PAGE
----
E
1.40
-0.30
E(R i )  RFR   i (R M - RFR)
E(RA) = 0.05 + 0.70 (0.09-0.05) = 0.078 = 7.8%
E(RB) = 0.05 + 1.00 (0.09-0.05) = 0.090 = 09.0%
E(RC) = 0.05 + 1.15 (0.09-0.05) = 0.096 = 09.6%
E(RD) = 0.05 + 1.40 (0.09-0.05) = 0.106 = 10.6%
E(RE) = 0.05 + -0.30 (0.09-0.05) = 0.038 = 03.8%
Determining the Expected
Return for a Risky Asset
In equilibrium, all assets and all portfolios of
assets should plot on the SML
Any security with an estimated return that plots
above the SML is underpriced
Any security with an estimated return that plots
below the SML is overpriced
A superior investor must derive value estimates
for assets that are consistently superior to the
consensus market evaluation to earn better
risk-adjusted rates of return than the average
investor
Price, Dividend, and
Rate of Return Estimates
Table 9.1

Current Price                       Expected Dividend   Expected Future Rate
Stock       (Pi )       Expected Price (Pt+1 )    (Dt+1 )        of Return (Percent)

A             25                   27               0.50               10.0 %
B             40                   42               0.50               6.2
C             33                   39               1.00               21.2
D             64                   65               1.10               3.3
E             50                   54               0.00               8.0
Comparison of Required Rate of
Table 9.2

Required Return                  Estimated Return
Stock   Beta       E(Ri )       Estimated Return     Minus E(R i )     Evaluation
A       0.70      10.2%               10.0              -0.2        Properly Valued
B       1.00      12.0%                6.2              -5.8          Overvalued
C       1.15      12.9%               21.2              8.3          Undervalued
D       1.40      14.4%                3.3             -11.1          Overvalued
E      -0.30      4.2%                 8.0              3.8          Undervalued
Plot of Estimated Returns
E(R ) on SML Graph
i                                                 Figure 9.7
.22
.20
Rm        C           SML
.18
.16
.14
.12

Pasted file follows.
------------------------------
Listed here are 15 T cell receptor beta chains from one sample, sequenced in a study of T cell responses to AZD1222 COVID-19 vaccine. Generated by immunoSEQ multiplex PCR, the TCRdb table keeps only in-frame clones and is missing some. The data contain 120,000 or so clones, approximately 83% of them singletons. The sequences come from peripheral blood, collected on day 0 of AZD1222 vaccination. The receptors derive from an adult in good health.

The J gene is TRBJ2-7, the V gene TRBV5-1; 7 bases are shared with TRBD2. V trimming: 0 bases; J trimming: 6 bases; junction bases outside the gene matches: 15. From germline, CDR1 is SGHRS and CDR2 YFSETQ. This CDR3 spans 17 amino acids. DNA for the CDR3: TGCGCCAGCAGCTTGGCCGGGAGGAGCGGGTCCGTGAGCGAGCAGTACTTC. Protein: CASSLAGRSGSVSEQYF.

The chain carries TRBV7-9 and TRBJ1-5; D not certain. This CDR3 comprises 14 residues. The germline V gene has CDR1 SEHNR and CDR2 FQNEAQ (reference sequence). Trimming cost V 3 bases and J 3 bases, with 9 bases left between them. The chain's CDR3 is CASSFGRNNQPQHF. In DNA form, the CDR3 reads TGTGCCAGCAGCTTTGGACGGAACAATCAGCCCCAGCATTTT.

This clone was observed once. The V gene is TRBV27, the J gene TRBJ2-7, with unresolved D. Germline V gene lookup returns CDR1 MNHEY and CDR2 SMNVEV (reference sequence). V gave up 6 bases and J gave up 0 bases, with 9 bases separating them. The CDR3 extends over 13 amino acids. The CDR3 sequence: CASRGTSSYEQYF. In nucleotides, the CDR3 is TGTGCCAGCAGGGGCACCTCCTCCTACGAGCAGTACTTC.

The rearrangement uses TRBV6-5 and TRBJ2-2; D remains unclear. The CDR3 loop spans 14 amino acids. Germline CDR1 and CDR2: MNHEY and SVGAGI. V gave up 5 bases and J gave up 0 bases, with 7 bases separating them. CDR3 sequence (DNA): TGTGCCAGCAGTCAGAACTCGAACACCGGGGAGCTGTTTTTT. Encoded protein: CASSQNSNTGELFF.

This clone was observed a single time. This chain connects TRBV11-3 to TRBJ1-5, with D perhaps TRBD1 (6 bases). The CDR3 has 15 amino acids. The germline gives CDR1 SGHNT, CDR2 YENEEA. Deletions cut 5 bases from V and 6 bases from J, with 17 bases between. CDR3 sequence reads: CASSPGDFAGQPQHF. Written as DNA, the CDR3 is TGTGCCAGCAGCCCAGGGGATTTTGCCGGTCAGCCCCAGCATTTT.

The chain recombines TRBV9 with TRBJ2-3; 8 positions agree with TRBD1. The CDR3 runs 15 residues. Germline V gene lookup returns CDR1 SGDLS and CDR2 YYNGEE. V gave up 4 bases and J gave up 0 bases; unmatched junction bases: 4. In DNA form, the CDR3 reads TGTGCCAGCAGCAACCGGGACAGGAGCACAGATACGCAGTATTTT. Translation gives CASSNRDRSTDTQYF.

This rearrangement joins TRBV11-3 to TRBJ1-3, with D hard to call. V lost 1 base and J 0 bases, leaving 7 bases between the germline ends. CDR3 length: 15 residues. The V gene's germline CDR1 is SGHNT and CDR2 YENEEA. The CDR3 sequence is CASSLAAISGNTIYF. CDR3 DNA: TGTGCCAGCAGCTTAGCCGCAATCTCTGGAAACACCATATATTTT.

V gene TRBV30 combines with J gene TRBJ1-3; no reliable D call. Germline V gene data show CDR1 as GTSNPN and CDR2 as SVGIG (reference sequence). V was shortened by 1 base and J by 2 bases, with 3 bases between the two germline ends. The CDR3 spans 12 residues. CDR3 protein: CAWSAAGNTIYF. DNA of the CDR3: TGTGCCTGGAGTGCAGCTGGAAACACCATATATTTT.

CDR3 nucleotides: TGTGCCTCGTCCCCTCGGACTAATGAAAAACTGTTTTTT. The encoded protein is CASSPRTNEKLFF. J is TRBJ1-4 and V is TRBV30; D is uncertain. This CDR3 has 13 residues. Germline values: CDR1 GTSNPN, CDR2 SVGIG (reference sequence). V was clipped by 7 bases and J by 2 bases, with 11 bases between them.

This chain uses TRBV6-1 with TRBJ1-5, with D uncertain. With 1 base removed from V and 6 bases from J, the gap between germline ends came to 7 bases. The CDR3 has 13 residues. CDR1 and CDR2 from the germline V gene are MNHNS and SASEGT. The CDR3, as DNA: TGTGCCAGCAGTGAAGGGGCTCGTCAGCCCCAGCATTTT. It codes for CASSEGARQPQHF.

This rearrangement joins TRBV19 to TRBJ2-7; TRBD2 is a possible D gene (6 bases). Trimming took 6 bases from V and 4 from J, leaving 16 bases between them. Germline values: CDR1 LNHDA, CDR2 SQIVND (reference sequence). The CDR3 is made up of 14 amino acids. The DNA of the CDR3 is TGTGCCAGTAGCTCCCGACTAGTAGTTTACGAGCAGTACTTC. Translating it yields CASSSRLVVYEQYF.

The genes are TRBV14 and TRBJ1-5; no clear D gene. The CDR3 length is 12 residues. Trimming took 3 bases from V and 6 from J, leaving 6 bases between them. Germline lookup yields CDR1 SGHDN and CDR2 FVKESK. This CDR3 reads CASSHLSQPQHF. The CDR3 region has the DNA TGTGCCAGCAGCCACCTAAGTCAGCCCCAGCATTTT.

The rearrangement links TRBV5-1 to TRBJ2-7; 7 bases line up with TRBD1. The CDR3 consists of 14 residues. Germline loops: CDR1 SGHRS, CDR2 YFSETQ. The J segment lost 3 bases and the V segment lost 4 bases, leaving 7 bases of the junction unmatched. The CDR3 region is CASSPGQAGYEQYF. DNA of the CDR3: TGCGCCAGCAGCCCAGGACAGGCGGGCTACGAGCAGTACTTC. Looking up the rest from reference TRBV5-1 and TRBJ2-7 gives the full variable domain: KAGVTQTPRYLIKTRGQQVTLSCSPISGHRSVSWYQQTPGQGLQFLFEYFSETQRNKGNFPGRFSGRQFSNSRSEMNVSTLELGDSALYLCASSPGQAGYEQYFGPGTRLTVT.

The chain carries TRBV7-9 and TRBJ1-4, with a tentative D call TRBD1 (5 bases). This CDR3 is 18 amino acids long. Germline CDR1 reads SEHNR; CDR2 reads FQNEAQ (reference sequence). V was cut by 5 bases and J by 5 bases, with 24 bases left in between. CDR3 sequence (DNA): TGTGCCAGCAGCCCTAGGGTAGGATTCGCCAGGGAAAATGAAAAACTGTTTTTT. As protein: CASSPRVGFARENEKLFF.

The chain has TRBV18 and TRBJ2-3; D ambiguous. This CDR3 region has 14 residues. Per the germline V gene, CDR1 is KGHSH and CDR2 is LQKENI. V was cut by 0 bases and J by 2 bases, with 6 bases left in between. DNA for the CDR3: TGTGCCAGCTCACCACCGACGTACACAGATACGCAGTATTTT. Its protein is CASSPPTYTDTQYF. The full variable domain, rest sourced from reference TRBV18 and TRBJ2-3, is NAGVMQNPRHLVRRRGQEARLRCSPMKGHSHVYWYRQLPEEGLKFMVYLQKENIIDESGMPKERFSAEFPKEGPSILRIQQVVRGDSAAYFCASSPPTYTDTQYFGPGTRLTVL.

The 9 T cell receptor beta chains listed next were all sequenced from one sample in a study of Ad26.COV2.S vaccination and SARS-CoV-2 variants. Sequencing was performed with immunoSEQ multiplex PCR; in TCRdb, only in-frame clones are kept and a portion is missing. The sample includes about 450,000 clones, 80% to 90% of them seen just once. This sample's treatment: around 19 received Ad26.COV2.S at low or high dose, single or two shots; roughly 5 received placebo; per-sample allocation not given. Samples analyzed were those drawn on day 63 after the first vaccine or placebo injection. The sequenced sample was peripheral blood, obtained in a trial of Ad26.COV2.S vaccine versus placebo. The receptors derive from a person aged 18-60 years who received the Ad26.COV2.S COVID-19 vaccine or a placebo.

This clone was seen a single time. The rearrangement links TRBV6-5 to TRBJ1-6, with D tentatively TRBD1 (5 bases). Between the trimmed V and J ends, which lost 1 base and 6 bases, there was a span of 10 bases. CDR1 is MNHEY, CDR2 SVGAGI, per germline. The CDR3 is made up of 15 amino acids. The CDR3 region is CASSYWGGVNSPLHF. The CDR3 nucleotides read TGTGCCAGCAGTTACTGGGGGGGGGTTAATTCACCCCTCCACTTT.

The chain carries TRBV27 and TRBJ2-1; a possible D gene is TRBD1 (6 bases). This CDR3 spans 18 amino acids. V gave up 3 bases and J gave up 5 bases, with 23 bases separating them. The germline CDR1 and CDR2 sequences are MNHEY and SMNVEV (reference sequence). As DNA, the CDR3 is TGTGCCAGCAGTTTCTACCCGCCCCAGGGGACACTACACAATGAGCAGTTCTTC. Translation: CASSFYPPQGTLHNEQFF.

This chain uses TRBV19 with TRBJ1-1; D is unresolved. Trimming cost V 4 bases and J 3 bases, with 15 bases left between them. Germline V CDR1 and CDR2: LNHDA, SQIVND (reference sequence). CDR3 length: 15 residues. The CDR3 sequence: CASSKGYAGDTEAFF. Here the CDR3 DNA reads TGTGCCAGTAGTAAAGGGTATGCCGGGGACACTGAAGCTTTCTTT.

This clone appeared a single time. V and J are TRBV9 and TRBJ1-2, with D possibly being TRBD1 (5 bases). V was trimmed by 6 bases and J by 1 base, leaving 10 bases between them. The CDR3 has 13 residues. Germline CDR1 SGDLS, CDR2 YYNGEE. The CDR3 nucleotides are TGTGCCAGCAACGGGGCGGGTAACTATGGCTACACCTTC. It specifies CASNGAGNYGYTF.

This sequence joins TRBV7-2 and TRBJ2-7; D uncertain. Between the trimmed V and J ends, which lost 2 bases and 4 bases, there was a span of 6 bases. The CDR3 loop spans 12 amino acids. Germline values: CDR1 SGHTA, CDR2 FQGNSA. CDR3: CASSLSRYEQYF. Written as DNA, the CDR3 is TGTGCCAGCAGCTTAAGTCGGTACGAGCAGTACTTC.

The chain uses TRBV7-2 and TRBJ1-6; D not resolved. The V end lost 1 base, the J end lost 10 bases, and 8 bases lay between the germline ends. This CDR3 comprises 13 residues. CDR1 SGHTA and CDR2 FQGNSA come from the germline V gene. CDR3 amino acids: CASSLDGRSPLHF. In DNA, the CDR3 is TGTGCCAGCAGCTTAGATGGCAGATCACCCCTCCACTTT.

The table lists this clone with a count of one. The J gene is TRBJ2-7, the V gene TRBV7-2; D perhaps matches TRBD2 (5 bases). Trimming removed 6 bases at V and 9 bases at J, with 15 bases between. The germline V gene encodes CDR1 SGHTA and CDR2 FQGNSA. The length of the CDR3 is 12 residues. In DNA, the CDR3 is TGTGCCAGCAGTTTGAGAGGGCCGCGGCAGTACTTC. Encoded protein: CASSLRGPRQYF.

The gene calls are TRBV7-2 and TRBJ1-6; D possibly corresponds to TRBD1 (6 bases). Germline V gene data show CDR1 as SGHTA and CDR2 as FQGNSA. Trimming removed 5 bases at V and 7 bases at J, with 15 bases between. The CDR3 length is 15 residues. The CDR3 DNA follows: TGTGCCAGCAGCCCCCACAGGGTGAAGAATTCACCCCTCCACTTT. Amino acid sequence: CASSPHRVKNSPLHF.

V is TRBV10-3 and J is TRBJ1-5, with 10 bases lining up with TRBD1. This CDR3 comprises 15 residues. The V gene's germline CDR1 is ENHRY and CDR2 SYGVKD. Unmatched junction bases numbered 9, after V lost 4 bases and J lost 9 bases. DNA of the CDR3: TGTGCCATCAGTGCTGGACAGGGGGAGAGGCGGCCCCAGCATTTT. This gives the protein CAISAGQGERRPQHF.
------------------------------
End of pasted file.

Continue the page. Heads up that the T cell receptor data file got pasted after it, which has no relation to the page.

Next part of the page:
Rm
.10
A
E         .08
.06                              B
.04
D
.02

1.0                          Beta
-.40 -.20     0   .20   .40   .60   .80          1.20 1.40 1.60 1.80
Calculating Systematic Risk:
The Characteristic Line
The systematic risk input of an individual asset is derived
from a regression model, referred to as the asset’s
characteristic line with the model portfolio:

where:      R    i,t   R
i      i M, t 
Ri,t = the rate of return for asset i during period t
RM,t = the rate of return for the market portfolio M during t
i  R i - i R m
i  Cov i,M
M
2

  the random error term
Scatter Plot of Rates of Return
The characteristic          Figure 9.8
Ri
line is the regression
line of the best fit
through a scatter plot
of rates of return

RM
Empirical Tests of the CAPM
       Stability of Beta
       Comparability of Published Estimates of Beta
    Number of observations and time interval used in
regression vary
    Value Line Investment Services (VL) uses weekly rates of
return over five years
    Merrill Lynch (ML) uses monthly return over five years
    There is no “correct” interval for analysis
    Weak relationship between VL & ML betas due to
difference in intervals used
    Interval effect impacts smaller firms more
     Market portfolio
The Market Portfolio:
Theory versus Practice
   There is a controversy over the market
portfolio. Hence, proxies are used
   There is no unanimity about which proxy
to use
Microeconomic-Based Risk
Factor Models
   Specify the risk in microeconomic terms using
certain characteristics of the underlying sample of
securities

( Rit  RFRt )  ai  bi1 ( Rm t  RFRt )  bi 2 SMBt  bi 3 HMLt  eit
extension of Fama-French 3-factor model includes a fourth factor that
future return - momentum

( Rit  RFRt )  ai  bi1 ( Rmt  RFRt )  bi 2 SMBt  bi 3 HMLt  bi 4 PR1YRt  eit
Summary

   When you combine the risk-free asset
with any risky asset on the Markowitz
efficient frontier, you derive a set of
straight-line portfolio possibilities
Summary

   The dominant line is tangent to the
efficient frontier
 Referred to as the capital market line
(CML)
 All investors should target points along
this line depending on their risk
preferences
Summary
   All investors want to invest in the risky
portfolio, so this market portfolio must
contain all risky assets
   The investment decision and financing decision
can be separated
   Everyone wants to invest in the market portfolio
   Investors finance based on risk preferences
Summary
   The relevant risk measure for an
individual risky asset is its systematic
risk or covariance with the market
portfolio
   Once you have determined this Beta
measure and a security market line, you
can determine the required return on a
security based on its systematic risk
Summary

   Assuming security markets are not
always completely efficient, you can
identify undervalued and overvalued